At 3:15pm ET, President Obama delivered a statement on the Sandy Hook Elementary massacre in Newtown, Connecticut this morning.
The President made an admirable attempt to comfort the nation in a tear-jerking speech that hinted at renewed efforts to fix what’s broken with our gun laws.
Here’s the full statement (Read excerpts below):
We’ve endured too many of these tragedies in the past few years. And each time I learn the news I react not as a President, but as anybody else would — as a parent. And that was especially true today. I know there’s not a parent in America who doesn’t feel the same overwhelming grief that I do.
The majority of those who died today were children – beautiful little kids between the ages of 5 and 10 years old.
(Obama takes a long pause to collect his emotions, flicking a tear from his left eye.)
They had their entire lives ahead of them — birthdays, graduations, weddings, kids of their own. Among the fallen were also teachers — men and women who devoted their lives to helping our children fulfill their dreams.
So our hearts are broken today — for the parents and grandparents, sisters and brothers of these little children, and for the families of the adults who were lost.
Our hearts are broken for the parents of the survivors as well, for as blessed as they are to have their children home tonight, they know that their children’s innocence has been torn away from them too early, and there are no words that will ease their pain.
As a country, we have been through this too many times. Whether it’s an elementary school in Newtown, or a shopping mall in Oregon, or a temple in Wisconsin, or a movie theater in Aurora, or a street corner in Chicago — these neighborhoods are our neighborhoods, and these children are our children. And we’re going to have to come together and take meaningful action to prevent more tragedies like this, regardless of the politics.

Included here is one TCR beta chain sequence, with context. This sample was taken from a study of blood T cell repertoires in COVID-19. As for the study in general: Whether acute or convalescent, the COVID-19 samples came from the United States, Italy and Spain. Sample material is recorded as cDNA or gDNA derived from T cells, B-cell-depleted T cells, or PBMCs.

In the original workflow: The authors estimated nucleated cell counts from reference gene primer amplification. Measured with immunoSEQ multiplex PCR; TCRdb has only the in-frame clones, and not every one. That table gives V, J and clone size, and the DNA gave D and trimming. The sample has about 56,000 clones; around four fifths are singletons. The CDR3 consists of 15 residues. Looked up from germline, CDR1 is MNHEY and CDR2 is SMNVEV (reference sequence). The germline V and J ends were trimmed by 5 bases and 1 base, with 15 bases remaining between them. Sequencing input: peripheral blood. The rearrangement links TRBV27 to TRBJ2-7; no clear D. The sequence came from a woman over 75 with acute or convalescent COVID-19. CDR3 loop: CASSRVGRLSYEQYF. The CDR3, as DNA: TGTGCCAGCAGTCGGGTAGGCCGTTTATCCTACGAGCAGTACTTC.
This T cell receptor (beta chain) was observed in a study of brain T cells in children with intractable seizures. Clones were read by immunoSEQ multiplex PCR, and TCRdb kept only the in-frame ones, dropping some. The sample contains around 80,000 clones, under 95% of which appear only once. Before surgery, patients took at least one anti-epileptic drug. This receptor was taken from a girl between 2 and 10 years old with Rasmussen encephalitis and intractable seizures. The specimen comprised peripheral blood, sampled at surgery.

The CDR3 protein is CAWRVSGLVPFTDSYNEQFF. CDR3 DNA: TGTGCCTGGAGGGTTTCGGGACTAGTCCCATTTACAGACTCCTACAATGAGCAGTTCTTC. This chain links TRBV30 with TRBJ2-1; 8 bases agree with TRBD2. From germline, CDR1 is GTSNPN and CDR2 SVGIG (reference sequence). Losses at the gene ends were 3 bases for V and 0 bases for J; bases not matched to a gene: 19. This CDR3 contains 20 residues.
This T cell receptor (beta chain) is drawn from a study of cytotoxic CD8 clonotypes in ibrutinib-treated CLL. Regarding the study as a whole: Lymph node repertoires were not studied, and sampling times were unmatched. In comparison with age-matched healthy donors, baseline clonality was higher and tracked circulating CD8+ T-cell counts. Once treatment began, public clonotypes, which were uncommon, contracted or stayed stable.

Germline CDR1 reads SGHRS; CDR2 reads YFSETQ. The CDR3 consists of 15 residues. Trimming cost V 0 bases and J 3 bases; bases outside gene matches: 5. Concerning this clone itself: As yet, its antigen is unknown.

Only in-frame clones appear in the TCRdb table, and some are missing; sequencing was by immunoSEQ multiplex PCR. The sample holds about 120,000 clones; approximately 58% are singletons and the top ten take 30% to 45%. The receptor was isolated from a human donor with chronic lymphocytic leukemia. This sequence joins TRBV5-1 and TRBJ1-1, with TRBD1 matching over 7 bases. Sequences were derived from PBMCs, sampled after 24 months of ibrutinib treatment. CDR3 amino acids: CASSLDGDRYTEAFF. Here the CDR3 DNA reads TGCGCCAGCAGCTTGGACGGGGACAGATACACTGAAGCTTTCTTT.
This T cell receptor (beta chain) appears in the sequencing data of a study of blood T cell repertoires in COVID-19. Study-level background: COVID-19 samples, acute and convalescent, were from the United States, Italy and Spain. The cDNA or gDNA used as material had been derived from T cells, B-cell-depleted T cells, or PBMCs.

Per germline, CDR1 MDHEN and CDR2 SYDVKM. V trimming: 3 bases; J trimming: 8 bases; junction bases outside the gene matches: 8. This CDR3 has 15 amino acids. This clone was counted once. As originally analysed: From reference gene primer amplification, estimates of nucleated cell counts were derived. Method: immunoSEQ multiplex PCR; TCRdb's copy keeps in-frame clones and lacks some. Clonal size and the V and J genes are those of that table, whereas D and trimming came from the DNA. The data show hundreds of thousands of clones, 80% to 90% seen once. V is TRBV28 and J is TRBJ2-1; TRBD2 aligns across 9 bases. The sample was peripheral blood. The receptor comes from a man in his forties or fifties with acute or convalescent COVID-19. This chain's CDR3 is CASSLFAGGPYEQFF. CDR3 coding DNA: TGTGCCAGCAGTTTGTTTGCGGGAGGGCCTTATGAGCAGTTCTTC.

…Because while nothing can fill the space of a lost child or loved one, all of us can extend a hand to those in need — to remind them that we are there for them, that we are praying for them, that the love they felt for those they lost endures not just in their memories but also in ours.
In the run up to the election, President Obama indicated renewed interest in renewing the assault weapons ban.
To start to get a handle on the frequency of mass gun violence, The Telegraph did a retrospective on America’s biggest gun massacres since Columbine. Here are the five most recent the publication listed:
August 2012 – Gunman kills six people at Sikh temple in Wisconsin before being shot dead by police. Suspect is named as white supremacists Wade Michael Page.
July 2012 – Masked gunman opens fire at midnight cinema screen of new Batman film The Dark Knight Rises, killing 12 and injuring 58. Suspect James Holmes is arrested by police and awaiting trial.
January 2011 – a gunman opened fire at a public gathering outside a grocery in Tucson, Arizona, killing six people including a nine-year-old girl and wounding at least 12 others. Congresswoman Gabrielle Giffords was severely injured with a gunshot to the head.
February 2010 –A professor opened fire 50 minutes into at a Biological Sciences Department faculty meeting at the University of Alabama, killing three colleagues and wounding three others
November 2009 - U.S. army psychologist Major Nidal Hasan opened fire at a military base in Fort Hood, Texas, leaving 13 dead and 42 others wounded.
This is the deadliest shooting since Seung-Hui Cho killed 32 people at Virginia Tech University in April 2007.
God bless the souls of those who perished today, and those that grieve their loss. God help this nation.